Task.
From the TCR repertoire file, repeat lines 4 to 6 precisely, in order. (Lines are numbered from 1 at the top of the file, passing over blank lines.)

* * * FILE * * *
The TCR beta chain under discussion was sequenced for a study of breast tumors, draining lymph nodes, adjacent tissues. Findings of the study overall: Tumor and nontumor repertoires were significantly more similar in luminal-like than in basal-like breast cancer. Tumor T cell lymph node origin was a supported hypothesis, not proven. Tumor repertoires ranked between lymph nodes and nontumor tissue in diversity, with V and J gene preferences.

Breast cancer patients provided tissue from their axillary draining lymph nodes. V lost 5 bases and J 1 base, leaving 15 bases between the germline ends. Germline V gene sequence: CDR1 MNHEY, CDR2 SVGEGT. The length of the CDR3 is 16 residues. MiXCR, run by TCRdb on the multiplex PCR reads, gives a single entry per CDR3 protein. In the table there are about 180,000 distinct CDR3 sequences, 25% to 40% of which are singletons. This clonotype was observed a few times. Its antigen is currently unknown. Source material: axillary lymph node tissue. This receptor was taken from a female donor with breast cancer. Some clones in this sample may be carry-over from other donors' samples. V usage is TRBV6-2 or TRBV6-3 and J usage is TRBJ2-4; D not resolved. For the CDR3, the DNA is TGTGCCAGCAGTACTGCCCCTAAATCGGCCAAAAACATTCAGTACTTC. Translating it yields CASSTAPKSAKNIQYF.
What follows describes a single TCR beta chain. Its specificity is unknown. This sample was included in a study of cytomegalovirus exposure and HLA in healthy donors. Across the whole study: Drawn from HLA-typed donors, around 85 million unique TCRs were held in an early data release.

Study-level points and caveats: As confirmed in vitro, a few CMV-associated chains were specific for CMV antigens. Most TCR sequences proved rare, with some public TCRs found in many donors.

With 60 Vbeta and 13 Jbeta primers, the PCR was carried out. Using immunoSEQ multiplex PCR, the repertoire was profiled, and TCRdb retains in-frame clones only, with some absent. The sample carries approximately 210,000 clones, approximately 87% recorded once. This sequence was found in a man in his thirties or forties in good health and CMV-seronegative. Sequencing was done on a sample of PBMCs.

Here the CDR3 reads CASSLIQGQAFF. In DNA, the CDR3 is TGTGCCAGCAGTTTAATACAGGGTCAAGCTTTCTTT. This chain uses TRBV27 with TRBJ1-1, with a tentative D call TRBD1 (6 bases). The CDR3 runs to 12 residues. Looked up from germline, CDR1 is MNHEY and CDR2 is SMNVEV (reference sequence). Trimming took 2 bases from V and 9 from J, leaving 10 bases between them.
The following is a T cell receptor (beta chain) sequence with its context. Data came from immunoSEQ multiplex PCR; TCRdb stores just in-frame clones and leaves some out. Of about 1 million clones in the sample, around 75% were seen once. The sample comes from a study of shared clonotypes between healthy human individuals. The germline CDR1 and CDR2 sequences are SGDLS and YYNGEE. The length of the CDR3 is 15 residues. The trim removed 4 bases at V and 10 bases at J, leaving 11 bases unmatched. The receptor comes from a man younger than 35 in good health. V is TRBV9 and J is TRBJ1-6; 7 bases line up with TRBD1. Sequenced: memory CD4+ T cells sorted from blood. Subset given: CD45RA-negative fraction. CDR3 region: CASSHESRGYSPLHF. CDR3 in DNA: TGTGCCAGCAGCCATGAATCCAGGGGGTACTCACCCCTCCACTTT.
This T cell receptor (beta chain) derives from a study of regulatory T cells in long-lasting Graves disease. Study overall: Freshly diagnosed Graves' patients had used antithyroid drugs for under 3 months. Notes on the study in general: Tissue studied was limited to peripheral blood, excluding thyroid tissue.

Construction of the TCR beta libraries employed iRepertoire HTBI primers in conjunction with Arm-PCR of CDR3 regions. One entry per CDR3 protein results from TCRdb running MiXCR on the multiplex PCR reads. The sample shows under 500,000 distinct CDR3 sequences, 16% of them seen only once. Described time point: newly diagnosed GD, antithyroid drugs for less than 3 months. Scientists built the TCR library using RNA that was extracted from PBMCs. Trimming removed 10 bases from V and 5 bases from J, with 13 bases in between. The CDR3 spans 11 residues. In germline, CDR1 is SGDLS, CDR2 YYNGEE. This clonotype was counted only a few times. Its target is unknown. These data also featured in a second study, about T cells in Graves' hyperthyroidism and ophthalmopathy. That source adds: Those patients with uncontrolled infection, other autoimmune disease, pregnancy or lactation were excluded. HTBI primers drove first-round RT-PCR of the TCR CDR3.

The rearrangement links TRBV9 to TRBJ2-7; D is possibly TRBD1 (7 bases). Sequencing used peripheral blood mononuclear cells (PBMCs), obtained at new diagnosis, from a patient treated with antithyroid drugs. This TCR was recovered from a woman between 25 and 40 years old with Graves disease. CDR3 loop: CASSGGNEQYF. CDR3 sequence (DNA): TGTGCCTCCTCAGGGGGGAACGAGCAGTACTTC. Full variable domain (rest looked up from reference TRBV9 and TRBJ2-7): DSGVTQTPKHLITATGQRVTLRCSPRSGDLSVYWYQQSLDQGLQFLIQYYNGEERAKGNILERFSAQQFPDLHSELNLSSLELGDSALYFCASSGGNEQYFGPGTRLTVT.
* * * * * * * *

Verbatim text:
Study-level points and caveats: As confirmed in vitro, a few CMV-associated chains were specific for CMV antigens. Most TCR sequences proved rare, with some public TCRs found in many donors.

With 60 Vbeta and 13 Jbeta primers, the PCR was carried out. Using immunoSEQ multiplex PCR, the repertoire was profiled, and TCRdb retains in-frame clones only, with some absent. The sample carries approximately 210,000 clones, approximately 87% recorded once. This sequence was found in a man in his thirties or forties in good health and CMV-seronegative. Sequencing was done on a sample of PBMCs.

Here the CDR3 reads CASSLIQGQAFF. In DNA, the CDR3 is TGTGCCAGCAGTTTAATACAGGGTCAAGCTTTCTTT. This chain uses TRBV27 with TRBJ1-1, with a tentative D call TRBD1 (6 bases). The CDR3 runs to 12 residues. Looked up from germline, CDR1 is MNHEY and CDR2 is SMNVEV (reference sequence). Trimming took 2 bases from V and 9 from J, leaving 10 bases between them.